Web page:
PERU: fighting deforestation & improving the health of 30,000 families in the Andes


families equipped with efficient cookstoves
people impacted
0 Million
tonnes of CO2 sequestered over 14 years

The context

Huancavelica and Ayacucho regions, where the project is located, are mostly inhabited by very poor Indigenous population. In the Andes, temperature tends to be near zero during the night. Women are used to get up at 4:00 a.m to cook breakfast and warm the house with the cooking fire – which is therefore always located inside the house. Traditional cookstoves in Peru are made of three stones with fire in the center.  These cookstoves have disastrous effects on health. People are exposed to toxic smokes affecting their lungs and eyes. And since these low-efficiency cookstoves use a lot of wood, a cash or time-expensive resource, people make only one fire for food. Water is not boiled before drinking, which leads to health issues, in particular for children. Also, deforestation is quickly gaining ground as tress are cut down for firewood.

The project

This Livelihoods project, started in 2016, is providing upfront financing to ITYF, a local NGO, to extend its efficient cookstoves project. Alongside the efficient cookstoves, ITYF is also providing communities with health and hygiene kits and trainings. 30 000 households, among the poorest of Ayacucho and Huancavelica, are concerned by this program.
Since 2006, ITYF has been working with Andean communities to promote efficient cookstoves while sensitizing them on healthier daily habits – cooking habits, but also hygiene habits (such as washing hands regularly), or consumption habits (such as drinking safe water).

Anyone in the selected districts can register to receive a cookstove. To qualify, a family needs to:

  • Dedicate a few hours and the necessary clay bricks (purchased or self-made) to build the base of the Sembrado stove, at a standard size;
  • Commit to use the stove and abandon 3-stone stoves or other less-efficient alternatives.

Once all the families are ready with the base, a “construction master” trained by ITYF is called to build the stoves on the bases, using clay bricks and the metal parts provided by ITYF.

The project promotes an efficient cooperation between public services (providing storage for spare stove parts, workforce, information), its own staff (providing training, information, solutions to problems) and leaders inside the communities (teachers for example). The latter become representatives of the project, collecting information and providing first-line advice on how to use and maintain stoves, and how to support the hygiene and health of the whole family.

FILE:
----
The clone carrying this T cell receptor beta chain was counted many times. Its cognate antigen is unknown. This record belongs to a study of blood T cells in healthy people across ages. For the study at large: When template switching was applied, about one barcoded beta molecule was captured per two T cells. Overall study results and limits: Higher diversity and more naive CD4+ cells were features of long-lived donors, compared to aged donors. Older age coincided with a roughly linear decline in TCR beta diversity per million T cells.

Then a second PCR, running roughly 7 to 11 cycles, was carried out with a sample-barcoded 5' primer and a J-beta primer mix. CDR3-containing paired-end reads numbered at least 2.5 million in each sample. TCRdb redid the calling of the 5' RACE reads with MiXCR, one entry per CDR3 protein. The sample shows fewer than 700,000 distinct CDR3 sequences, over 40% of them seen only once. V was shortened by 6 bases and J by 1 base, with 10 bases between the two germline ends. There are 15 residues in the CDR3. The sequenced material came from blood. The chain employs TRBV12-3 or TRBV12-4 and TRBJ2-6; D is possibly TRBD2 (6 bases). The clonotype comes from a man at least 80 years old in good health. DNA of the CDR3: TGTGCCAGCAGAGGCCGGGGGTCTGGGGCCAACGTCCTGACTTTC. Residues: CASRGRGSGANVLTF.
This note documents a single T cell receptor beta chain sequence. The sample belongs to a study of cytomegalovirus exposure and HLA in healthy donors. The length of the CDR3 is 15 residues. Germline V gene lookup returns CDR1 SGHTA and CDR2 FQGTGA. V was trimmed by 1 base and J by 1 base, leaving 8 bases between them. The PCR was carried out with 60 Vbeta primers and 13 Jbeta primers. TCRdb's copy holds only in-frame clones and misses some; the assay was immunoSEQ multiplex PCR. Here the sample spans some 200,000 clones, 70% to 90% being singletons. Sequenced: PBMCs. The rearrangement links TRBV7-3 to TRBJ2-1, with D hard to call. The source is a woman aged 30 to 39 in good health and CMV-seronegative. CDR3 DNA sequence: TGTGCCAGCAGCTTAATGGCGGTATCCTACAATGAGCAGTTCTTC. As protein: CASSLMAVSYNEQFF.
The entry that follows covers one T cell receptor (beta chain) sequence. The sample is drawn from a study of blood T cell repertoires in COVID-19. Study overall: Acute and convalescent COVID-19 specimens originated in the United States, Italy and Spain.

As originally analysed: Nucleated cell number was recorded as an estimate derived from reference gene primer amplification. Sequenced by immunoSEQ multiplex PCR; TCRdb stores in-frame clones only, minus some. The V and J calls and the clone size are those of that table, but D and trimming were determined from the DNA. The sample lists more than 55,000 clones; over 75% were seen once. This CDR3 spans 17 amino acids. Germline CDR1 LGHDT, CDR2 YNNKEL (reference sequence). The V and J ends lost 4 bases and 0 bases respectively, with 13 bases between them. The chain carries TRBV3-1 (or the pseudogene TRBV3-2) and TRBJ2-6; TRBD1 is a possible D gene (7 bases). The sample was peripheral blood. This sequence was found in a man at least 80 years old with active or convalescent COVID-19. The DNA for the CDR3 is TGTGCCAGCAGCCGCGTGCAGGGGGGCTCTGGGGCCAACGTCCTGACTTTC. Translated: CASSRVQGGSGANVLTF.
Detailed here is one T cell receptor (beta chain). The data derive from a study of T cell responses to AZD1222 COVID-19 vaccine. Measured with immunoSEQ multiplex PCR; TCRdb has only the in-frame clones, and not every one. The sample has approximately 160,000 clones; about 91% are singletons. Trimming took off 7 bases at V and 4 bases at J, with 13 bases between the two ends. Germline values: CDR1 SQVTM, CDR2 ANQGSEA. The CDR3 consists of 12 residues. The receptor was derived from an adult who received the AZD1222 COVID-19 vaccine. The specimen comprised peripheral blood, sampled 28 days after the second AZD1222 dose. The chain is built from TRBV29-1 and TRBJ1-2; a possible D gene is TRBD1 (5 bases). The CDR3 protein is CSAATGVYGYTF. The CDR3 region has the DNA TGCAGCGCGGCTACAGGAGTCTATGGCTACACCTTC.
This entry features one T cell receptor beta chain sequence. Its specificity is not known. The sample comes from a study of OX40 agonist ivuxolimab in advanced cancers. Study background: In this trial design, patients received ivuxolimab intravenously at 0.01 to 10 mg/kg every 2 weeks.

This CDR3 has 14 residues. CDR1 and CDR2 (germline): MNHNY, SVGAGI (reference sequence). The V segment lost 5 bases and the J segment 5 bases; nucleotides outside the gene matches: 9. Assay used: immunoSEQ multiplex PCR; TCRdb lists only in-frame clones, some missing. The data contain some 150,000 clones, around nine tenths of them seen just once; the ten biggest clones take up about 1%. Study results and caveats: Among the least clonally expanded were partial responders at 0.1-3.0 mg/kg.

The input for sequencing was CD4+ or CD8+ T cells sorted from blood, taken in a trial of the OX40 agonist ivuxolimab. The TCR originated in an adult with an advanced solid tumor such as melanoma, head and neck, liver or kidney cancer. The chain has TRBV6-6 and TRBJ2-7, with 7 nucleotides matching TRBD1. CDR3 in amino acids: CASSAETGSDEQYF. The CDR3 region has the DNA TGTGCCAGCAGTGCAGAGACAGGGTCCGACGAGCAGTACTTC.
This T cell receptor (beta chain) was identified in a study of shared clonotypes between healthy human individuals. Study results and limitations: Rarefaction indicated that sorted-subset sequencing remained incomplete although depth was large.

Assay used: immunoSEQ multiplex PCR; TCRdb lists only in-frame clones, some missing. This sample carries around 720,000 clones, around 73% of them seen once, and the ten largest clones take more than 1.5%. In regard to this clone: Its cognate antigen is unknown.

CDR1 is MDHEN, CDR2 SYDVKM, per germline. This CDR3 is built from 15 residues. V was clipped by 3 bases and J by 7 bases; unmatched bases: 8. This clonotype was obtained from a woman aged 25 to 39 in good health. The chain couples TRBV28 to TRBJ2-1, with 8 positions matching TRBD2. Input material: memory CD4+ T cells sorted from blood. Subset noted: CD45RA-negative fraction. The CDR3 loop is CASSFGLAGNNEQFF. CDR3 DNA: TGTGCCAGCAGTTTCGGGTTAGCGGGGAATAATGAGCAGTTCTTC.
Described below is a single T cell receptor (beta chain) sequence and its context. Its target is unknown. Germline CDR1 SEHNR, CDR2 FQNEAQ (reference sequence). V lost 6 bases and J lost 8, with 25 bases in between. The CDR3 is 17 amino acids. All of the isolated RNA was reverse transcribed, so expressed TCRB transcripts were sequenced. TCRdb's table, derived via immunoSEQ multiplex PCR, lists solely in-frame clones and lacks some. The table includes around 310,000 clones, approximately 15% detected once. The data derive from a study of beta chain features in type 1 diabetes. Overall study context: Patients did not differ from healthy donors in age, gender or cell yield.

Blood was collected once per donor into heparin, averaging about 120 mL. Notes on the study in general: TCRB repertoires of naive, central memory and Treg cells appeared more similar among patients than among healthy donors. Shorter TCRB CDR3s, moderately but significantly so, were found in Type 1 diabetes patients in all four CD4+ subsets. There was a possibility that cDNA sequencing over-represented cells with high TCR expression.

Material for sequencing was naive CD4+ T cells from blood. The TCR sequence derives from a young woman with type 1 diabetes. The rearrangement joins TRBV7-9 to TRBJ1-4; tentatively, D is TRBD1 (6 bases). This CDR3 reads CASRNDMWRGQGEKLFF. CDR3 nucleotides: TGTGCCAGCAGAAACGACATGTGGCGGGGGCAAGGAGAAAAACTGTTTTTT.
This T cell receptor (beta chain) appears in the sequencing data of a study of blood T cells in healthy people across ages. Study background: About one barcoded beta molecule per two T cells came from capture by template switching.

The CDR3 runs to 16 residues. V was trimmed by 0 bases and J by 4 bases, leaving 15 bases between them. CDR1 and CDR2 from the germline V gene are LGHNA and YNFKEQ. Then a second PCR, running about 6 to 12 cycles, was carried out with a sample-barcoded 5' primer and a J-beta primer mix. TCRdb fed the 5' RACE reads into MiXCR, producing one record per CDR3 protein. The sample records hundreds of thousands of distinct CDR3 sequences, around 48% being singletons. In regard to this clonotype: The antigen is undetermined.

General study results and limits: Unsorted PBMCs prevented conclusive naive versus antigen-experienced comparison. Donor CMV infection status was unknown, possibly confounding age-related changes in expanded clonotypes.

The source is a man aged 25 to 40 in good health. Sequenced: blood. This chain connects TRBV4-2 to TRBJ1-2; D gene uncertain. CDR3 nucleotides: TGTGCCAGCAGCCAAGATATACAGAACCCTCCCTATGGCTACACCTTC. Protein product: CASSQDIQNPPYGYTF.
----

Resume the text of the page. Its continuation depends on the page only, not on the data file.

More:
The social and environmental impact

ITYF models of cookstoves have been conceived by engineers and improved over the years to best fit local community’s needs:

  • Minimum smoke emissions;
  • Use of all heat to boil water at the same time as cooking meals;
  • Reduced wood consumption to save time and/or money.

The project is therefore:

  • Improving the hygiene of children in 30,000 families, reducing their exposure to diseases such as early-age diarrhea with impacts on growth and brain development
  • Completely removing toxic smoke from 30,000 households, benefitting the whole family, in particular women who spend more time by the fire
  • Providing extra support to the most vulnerable populations: treatment to de-worm the youngest kids and parturition kits for a better mother and baby health;
  • Cutting wood consumption by 60%, avoiding the emission of more than 1 million tons of CO2 in the atmosphere over 14 years.

Learn more about the benefits of the project for rural families

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